Forum for Science, Industry and Business

Sponsored by:     3M 
Search our Site:


Van Andel Research Institute Finding is Potential Predictor of Deadly Cancer Common in Asia

Researchers from the United States, Singapore, and China partner to fight head and neck cancer nasopharyngeal carcinoma

In a study recently published in Cancer Research, Van Andel Research Institute (VARI) researchers found a protein that could help predict the spread of the head and neck cancer nasopharyngeal carcinoma (NPC); this protein could also serve as part of a treatment strategy to stop the spread of the disease.

Though uncommon in the United States, NPC is one of the most common malignant tumors in southern China and Southeast Asia with incidence rates nearly 25 times that of most of the rest of the world. VARI researchers worked with scientists in Singapore, China, and the United States on the study.

“This study does not just report another molecular marker for metastasis of nasopharyngeal cancer, these investigators have revealed an important process related to this molecule,” said Wei Zhang, Ph.D., Professor at M.D. Anderson Cancer Center. “Characterization of this process will open diverse opportunities for effective inhibition of this novel target for cancer metastasis.”

NPC is the most common cancer originating in the nasopharynx area of the throat and has the highest metastasis rate among head and neck cancers. By the time patients are diagnosed, the disease has usually spread to lymph nodes or distant organs such as the liver.

Working together with physicians and scientists at Sun Yat-sen University Cancer Center in China, VARI researchers found that the protein serglycin is a marker of metastasis for NPC. Higher levels of serglycin correlated with an unfavorable prognosis and the increased likelihood that cancer would spread to other parts of the body. Additionally, when researchers blocked the secretion of serglycin, it reduced the cells capacity to invade and metastasize, which could mean it may have potential as a therapeutic target to stop the spread of NPC.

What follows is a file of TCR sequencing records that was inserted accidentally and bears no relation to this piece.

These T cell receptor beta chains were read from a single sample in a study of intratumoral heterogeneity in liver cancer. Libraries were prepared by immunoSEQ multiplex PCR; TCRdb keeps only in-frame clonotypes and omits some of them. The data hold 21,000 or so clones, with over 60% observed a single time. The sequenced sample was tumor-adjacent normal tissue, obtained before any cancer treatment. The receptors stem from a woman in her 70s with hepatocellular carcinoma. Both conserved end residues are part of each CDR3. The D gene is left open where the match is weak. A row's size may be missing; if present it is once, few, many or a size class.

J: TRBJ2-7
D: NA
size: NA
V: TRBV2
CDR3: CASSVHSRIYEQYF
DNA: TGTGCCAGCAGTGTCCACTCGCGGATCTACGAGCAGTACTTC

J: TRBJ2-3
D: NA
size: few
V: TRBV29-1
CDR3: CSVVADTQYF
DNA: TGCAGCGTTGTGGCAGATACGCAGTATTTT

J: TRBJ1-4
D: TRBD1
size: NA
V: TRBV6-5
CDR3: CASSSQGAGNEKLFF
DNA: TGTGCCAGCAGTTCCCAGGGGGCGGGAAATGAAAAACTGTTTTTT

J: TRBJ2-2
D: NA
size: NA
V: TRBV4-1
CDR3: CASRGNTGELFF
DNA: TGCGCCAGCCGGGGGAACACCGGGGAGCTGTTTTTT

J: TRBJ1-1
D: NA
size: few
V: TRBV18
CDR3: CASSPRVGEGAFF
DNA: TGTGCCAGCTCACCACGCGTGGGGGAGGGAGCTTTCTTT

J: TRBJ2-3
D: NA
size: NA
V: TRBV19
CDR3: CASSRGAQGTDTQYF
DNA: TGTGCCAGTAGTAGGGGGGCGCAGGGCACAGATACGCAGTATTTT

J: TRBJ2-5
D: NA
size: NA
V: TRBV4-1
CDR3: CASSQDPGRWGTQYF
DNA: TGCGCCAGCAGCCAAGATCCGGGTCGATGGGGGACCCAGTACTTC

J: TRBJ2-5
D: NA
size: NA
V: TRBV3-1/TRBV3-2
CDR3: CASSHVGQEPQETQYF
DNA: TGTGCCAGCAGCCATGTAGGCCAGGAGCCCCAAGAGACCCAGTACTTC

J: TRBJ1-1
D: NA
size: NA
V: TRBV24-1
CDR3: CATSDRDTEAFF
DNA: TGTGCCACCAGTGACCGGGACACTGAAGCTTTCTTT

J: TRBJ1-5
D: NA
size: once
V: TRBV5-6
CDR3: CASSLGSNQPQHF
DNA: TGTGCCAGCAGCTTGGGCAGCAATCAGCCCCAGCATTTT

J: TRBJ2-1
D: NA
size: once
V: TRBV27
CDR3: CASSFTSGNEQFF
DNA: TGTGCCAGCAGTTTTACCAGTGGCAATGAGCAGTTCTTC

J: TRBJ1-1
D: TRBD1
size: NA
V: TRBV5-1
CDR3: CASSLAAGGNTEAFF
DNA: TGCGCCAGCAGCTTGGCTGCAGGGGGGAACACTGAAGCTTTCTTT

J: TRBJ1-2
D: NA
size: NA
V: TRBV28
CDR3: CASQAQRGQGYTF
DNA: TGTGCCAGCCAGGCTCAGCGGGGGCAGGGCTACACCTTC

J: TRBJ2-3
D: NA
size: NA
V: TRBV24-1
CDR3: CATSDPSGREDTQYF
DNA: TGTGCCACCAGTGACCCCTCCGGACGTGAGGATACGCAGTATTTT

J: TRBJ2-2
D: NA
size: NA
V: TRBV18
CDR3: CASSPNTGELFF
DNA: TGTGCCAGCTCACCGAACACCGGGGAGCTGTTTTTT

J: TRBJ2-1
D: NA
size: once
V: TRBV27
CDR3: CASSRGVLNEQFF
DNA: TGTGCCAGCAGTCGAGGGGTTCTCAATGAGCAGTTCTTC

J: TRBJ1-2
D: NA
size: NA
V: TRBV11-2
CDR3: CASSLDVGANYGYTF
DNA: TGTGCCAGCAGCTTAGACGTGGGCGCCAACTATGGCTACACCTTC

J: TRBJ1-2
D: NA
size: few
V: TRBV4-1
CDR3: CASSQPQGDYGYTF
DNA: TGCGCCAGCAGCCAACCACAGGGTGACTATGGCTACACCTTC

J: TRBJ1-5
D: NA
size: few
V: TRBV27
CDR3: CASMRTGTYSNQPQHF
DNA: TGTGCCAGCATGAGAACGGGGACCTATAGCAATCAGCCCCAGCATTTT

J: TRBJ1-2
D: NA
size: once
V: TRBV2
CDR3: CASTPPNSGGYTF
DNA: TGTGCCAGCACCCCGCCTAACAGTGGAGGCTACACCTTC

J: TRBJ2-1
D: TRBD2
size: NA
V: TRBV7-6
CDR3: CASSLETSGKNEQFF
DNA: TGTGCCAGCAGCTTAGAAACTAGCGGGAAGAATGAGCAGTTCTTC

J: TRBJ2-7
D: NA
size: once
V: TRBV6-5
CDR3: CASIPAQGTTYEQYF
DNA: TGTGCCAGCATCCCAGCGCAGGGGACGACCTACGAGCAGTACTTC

“Serglycin is clearly important to metastasis in NPC, but there are other factors as well,” said Chao-Nan Qian, M.D. Ph.D., Senior Research Scientist in the Laboratory of Cancer and Developmental Cell Biology at VARI. Qian also served as a medical expert for the “Healthy China 2020” healthcare reform plan. “Finding genes that cooperate with Serglycin that are also involved in metastasis could result in a comprehensive approach to treat NPC, and potentially help it from from spreading.”

Partners in the study included Sun Yat-sen University Cancer Center in China, National Cancer Center Singapore, the University of South China, Singapore General Hospital, and The Wistar Institute in Philadelphia.

About Van Andel Institute
Established by Jay and Betty Van Andel in 1996, Van Andel Institute (VAI) is an independent research and educational organization based in Grand Rapids, Mich., dedicated to preserving, enhancing and expanding the frontiers of medical science, and to achieving excellence in education by probing fundamental issues of education and the learning process. Van Andel Education Institute (VAEI) is dedicated to strengthening science education and preparing and motivating individuals to pursue science or science-related professions. Van Andel Research Institute (VARI), the research arm of VAI, is dedicated to probing the genetic, cellular and molecular origins of cancer, Parkinson’s and other diseases and working to translate those findings into effective therapies. This is accomplished through the work of over 200 researchers in 18 on-site laboratories and in collaborative partnerships that span the globe. VARI is affiliated with the Translational Genomics Research Institute, (TGen), of Phoenix, Arizona.

Joe Gavan | EurekAlert!
Further information:

More articles from Studies and Analyses: